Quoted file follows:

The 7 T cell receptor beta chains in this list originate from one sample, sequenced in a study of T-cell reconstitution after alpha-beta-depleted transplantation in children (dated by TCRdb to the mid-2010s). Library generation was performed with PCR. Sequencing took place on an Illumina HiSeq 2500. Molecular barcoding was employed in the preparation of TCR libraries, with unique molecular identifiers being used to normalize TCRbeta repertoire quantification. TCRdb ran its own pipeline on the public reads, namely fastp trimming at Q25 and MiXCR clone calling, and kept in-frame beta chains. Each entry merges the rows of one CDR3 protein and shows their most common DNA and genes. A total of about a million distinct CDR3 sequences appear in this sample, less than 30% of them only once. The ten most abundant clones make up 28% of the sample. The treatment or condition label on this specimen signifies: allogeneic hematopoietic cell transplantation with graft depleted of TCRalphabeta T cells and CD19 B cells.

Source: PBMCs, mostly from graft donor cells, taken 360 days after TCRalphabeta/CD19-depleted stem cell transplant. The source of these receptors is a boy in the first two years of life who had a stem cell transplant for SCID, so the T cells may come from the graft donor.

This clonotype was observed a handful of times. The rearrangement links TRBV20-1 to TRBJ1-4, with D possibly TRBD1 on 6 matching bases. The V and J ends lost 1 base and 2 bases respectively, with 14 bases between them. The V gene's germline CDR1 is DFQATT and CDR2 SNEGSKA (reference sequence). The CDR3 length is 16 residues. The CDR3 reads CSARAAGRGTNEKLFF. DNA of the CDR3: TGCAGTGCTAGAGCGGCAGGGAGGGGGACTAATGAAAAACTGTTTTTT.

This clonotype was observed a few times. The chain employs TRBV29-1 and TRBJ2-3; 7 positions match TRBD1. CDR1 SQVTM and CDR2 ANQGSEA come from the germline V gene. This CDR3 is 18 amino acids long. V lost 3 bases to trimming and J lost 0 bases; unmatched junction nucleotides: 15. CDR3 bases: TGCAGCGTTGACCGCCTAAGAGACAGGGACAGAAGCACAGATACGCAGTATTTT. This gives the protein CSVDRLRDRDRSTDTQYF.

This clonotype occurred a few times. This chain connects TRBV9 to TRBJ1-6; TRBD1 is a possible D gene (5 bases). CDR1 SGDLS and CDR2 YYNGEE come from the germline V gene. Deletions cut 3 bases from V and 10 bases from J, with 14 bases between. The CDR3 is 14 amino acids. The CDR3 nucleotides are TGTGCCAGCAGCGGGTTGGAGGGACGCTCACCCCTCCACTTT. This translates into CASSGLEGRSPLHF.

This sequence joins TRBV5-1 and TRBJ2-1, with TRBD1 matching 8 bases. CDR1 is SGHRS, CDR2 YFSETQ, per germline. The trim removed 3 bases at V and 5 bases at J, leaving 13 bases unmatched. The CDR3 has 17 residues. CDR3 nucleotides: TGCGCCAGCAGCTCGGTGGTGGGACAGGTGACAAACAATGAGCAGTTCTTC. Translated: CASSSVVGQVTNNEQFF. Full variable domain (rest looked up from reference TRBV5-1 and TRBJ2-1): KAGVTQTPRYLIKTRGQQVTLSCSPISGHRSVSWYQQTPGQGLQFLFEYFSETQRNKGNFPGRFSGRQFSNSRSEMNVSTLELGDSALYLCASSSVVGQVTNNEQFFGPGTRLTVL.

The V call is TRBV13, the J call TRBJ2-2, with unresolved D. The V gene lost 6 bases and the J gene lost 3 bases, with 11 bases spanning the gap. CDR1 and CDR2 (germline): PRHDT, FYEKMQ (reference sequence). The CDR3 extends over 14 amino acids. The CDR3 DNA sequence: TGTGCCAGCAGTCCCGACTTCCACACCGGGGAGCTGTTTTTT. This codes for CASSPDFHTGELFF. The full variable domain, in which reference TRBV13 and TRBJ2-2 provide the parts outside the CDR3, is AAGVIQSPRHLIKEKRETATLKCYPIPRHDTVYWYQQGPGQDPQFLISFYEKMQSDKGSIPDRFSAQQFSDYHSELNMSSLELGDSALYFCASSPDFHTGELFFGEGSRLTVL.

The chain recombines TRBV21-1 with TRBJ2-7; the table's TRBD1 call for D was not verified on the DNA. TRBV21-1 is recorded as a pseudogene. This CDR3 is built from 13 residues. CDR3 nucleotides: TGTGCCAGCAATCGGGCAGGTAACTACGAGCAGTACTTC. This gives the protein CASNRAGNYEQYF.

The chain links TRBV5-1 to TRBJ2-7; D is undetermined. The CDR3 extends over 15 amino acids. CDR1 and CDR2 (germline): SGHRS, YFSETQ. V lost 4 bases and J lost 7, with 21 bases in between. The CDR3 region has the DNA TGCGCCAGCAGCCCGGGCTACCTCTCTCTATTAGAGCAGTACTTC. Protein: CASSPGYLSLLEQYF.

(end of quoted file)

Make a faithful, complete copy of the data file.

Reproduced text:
The 7 T cell receptor beta chains in this list originate from one sample, sequenced in a study of T-cell reconstitution after alpha-beta-depleted transplantation in children (dated by TCRdb to the mid-2010s). Library generation was performed with PCR. Sequencing took place on an Illumina HiSeq 2500. Molecular barcoding was employed in the preparation of TCR libraries, with unique molecular identifiers being used to normalize TCRbeta repertoire quantification. TCRdb ran its own pipeline on the public reads, namely fastp trimming at Q25 and MiXCR clone calling, and kept in-frame beta chains. Each entry merges the rows of one CDR3 protein and shows their most common DNA and genes. A total of about a million distinct CDR3 sequences appear in this sample, less than 30% of them only once. The ten most abundant clones make up 28% of the sample. The treatment or condition label on this specimen signifies: allogeneic hematopoietic cell transplantation with graft depleted of TCRalphabeta T cells and CD19 B cells.

Source: PBMCs, mostly from graft donor cells, taken 360 days after TCRalphabeta/CD19-depleted stem cell transplant. The source of these receptors is a boy in the first two years of life who had a stem cell transplant for SCID, so the T cells may come from the graft donor.

This clonotype was observed a handful of times. The rearrangement links TRBV20-1 to TRBJ1-4, with D possibly TRBD1 on 6 matching bases. The V and J ends lost 1 base and 2 bases respectively, with 14 bases between them. The V gene's germline CDR1 is DFQATT and CDR2 SNEGSKA (reference sequence). The CDR3 length is 16 residues. The CDR3 reads CSARAAGRGTNEKLFF. DNA of the CDR3: TGCAGTGCTAGAGCGGCAGGGAGGGGGACTAATGAAAAACTGTTTTTT.

This clonotype was observed a few times. The chain employs TRBV29-1 and TRBJ2-3; 7 positions match TRBD1. CDR1 SQVTM and CDR2 ANQGSEA come from the germline V gene. This CDR3 is 18 amino acids long. V lost 3 bases to trimming and J lost 0 bases; unmatched junction nucleotides: 15. CDR3 bases: TGCAGCGTTGACCGCCTAAGAGACAGGGACAGAAGCACAGATACGCAGTATTTT. This gives the protein CSVDRLRDRDRSTDTQYF.

This clonotype occurred a few times. This chain connects TRBV9 to TRBJ1-6; TRBD1 is a possible D gene (5 bases). CDR1 SGDLS and CDR2 YYNGEE come from the germline V gene. Deletions cut 3 bases from V and 10 bases from J, with 14 bases between. The CDR3 is 14 amino acids. The CDR3 nucleotides are TGTGCCAGCAGCGGGTTGGAGGGACGCTCACCCCTCCACTTT. This translates into CASSGLEGRSPLHF.

This sequence joins TRBV5-1 and TRBJ2-1, with TRBD1 matching 8 bases. CDR1 is SGHRS, CDR2 YFSETQ, per germline. The trim removed 3 bases at V and 5 bases at J, leaving 13 bases unmatched. The CDR3 has 17 residues. CDR3 nucleotides: TGCGCCAGCAGCTCGGTGGTGGGACAGGTGACAAACAATGAGCAGTTCTTC. Translated: CASSSVVGQVTNNEQFF. Full variable domain (rest looked up from reference TRBV5-1 and TRBJ2-1): KAGVTQTPRYLIKTRGQQVTLSCSPISGHRSVSWYQQTPGQGLQFLFEYFSETQRNKGNFPGRFSGRQFSNSRSEMNVSTLELGDSALYLCASSSVVGQVTNNEQFFGPGTRLTVL.

The V call is TRBV13, the J call TRBJ2-2, with unresolved D. The V gene lost 6 bases and the J gene lost 3 bases, with 11 bases spanning the gap. CDR1 and CDR2 (germline): PRHDT, FYEKMQ (reference sequence). The CDR3 extends over 14 amino acids. The CDR3 DNA sequence: TGTGCCAGCAGTCCCGACTTCCACACCGGGGAGCTGTTTTTT. This codes for CASSPDFHTGELFF. The full variable domain, in which reference TRBV13 and TRBJ2-2 provide the parts outside the CDR3, is AAGVIQSPRHLIKEKRETATLKCYPIPRHDTVYWYQQGPGQDPQFLISFYEKMQSDKGSIPDRFSAQQFSDYHSELNMSSLELGDSALYFCASSPDFHTGELFFGEGSRLTVL.

The chain recombines TRBV21-1 with TRBJ2-7; the table's TRBD1 call for D was not verified on the DNA. TRBV21-1 is recorded as a pseudogene. This CDR3 is built from 13 residues. CDR3 nucleotides: TGTGCCAGCAATCGGGCAGGTAACTACGAGCAGTACTTC. This gives the protein CASNRAGNYEQYF.

The chain links TRBV5-1 to TRBJ2-7; D is undetermined. The CDR3 extends over 15 amino acids. CDR1 and CDR2 (germline): SGHRS, YFSETQ. V lost 4 bases and J lost 7, with 21 bases in between. The CDR3 region has the DNA TGCGCCAGCAGCCCGGGCTACCTCTCTCTATTAGAGCAGTACTTC. Protein: CASSPGYLSLLEQYF.